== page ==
Socio-Legal Studies



The concentration in socio-legal studies offers a model for educating and training students in the study of legal ideas, institutions and practices from the perspectives of the social sciences, law, and the humanities. The distinction between law "on the books" and law "in action," which refers to how people experience law in their everyday lives, is a cornerstone of the concentration. Course work provides students with multiple and intersecting theoretical and methodological approaches that reveal law as a socially embedded system of loosely connected institutions, practices, presumptions and rules. Students participating in the concentration will learn how to apply these socio-legal tools of analysis to their study of law in action.

The concentration consists of four components to ensure students develop a broad understanding of socio-legal studies. Foundational courses in socio-legal theories (three credits) and in legal institutions (three credits) will be required. Students will then have the option of selecting three electives (nine credits) from a set of approved courses, providing flexibility so that they may pursue an individualized course of study. Additional courses beyond those listed on this proposal may be added with approval of the certificate director. Finally, a three credit experiential learning component will be required, for a total of 18 credit hours, of which a minimum of 12 hours must be upper division. This may be an internship within the U.S. or abroad, or a research experience under the guidance of a member of the socio-legal studies certificate faculty.


  • Students must complete a minimum of 18 credit hours including 12 of upper division hours from the College of Liberal Arts and Sciences for this concentration.
  • All courses must be completed with a grade of “C” (2.00) or higher.
  • Students are required to consult an advisor in School of Social Transformation for Interdisciplinary Component courses and internship options.

Core Theory and Foundations Courses - 6 credit hours

JUS 303 Justice Theory

JUS 308 Courts and Society 

JUS 360/CRJ 350 Law and Social Control

JUS 410 Punishment: Logic and Approach 

JUS 463/CRJ 470 Discretionary Justice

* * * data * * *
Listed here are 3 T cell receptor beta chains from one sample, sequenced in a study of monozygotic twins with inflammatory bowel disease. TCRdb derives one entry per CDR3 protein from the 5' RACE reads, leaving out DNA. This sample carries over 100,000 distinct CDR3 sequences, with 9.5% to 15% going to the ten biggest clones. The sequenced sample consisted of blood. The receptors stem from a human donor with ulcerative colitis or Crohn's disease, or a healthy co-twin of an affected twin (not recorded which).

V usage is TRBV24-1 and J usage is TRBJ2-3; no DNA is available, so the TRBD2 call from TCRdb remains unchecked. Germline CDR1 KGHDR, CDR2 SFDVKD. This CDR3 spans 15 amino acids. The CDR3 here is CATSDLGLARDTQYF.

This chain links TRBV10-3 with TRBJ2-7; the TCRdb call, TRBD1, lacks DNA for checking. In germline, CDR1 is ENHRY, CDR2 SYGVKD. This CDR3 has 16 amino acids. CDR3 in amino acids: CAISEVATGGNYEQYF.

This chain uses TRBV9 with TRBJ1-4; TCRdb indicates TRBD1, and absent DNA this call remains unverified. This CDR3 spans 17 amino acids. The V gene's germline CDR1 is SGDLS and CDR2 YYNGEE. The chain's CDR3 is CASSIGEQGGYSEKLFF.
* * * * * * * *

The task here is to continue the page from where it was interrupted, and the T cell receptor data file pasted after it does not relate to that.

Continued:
JUS 465 Death Penalty in the United States

PHI 307 Philosophy of Law

PHI 336 Social and Political Philosophy

PHI 408 Feminist Ethics

POS 315 The Supreme Court

POS 465 International Organization and Law

POS 471 Constitutional Law I

POS 472 Constitutional Law II

Interdisciplinary Component - 12 credit hours
Note: Interdisciplinary electives must be taken from at least two different academic disciplines. Any course listed below may count towards this requirement. Other courses can be approved by the certificate program director. Select in consultation with an advisor in the School of Social Transformation. 

AFR 215 Bob Marley and Reggae: Lyrics of Resistance

AFR 301/JUS 300 Race and Racism in Africa/African Diaspora

AFR 304/JUS 304 Islands of Globalization: Caribbean Politics and Political Economy

AFR 420/JUS 421 Race, Ethnicity and Politics in African Diaspora

AFR/APA/JUS/SST 428 Critical Race Theory 

CRJ 305 Gender, Crime and Criminal Justice

CRJ 306 Race, Ethnicity, Crime and Criminal Justice

JUS 329 Domestic Violence

JUS 350 Immigration and Justice

JUS 374 The Holocaust, Genocide and Human Rights

JUS 422/WST 422 Women, Law, and Social Control 

JUS 425 Race, Gender, and Justice

JUS 430 Social Protest, Conflict, and Change

JUS 432 Racial Justice

JUS 467 Terrorism, War and Justice

JUS 469 Political Deviance and the Law

JUS 470 Alternative Dispute Resolution

JUS 484 Internship 

JUS 498 Pro-Seminar 

POS 370 Law and Society

POS 470 Law and the Political Order

PSY 468 Psychology and Law

SOC 340 The Sociology of Deviance

SOC 445 Globalization, Development and Resistance

TCL 335/HST 323/AFR 335 Historical Studies in Race, Crime, and the Law

TCL 340 Chicana/o and Latina/o Politics and Policy






Interdisciplinary Studies Advising
All appointments:

Downtown Phoenix
Arizona Center, Suite 380

Santa Catalina Hall

Urban Systems Engineering





College of Liberal Arts and Sciences


School of Social Transformation | NVS1 310AA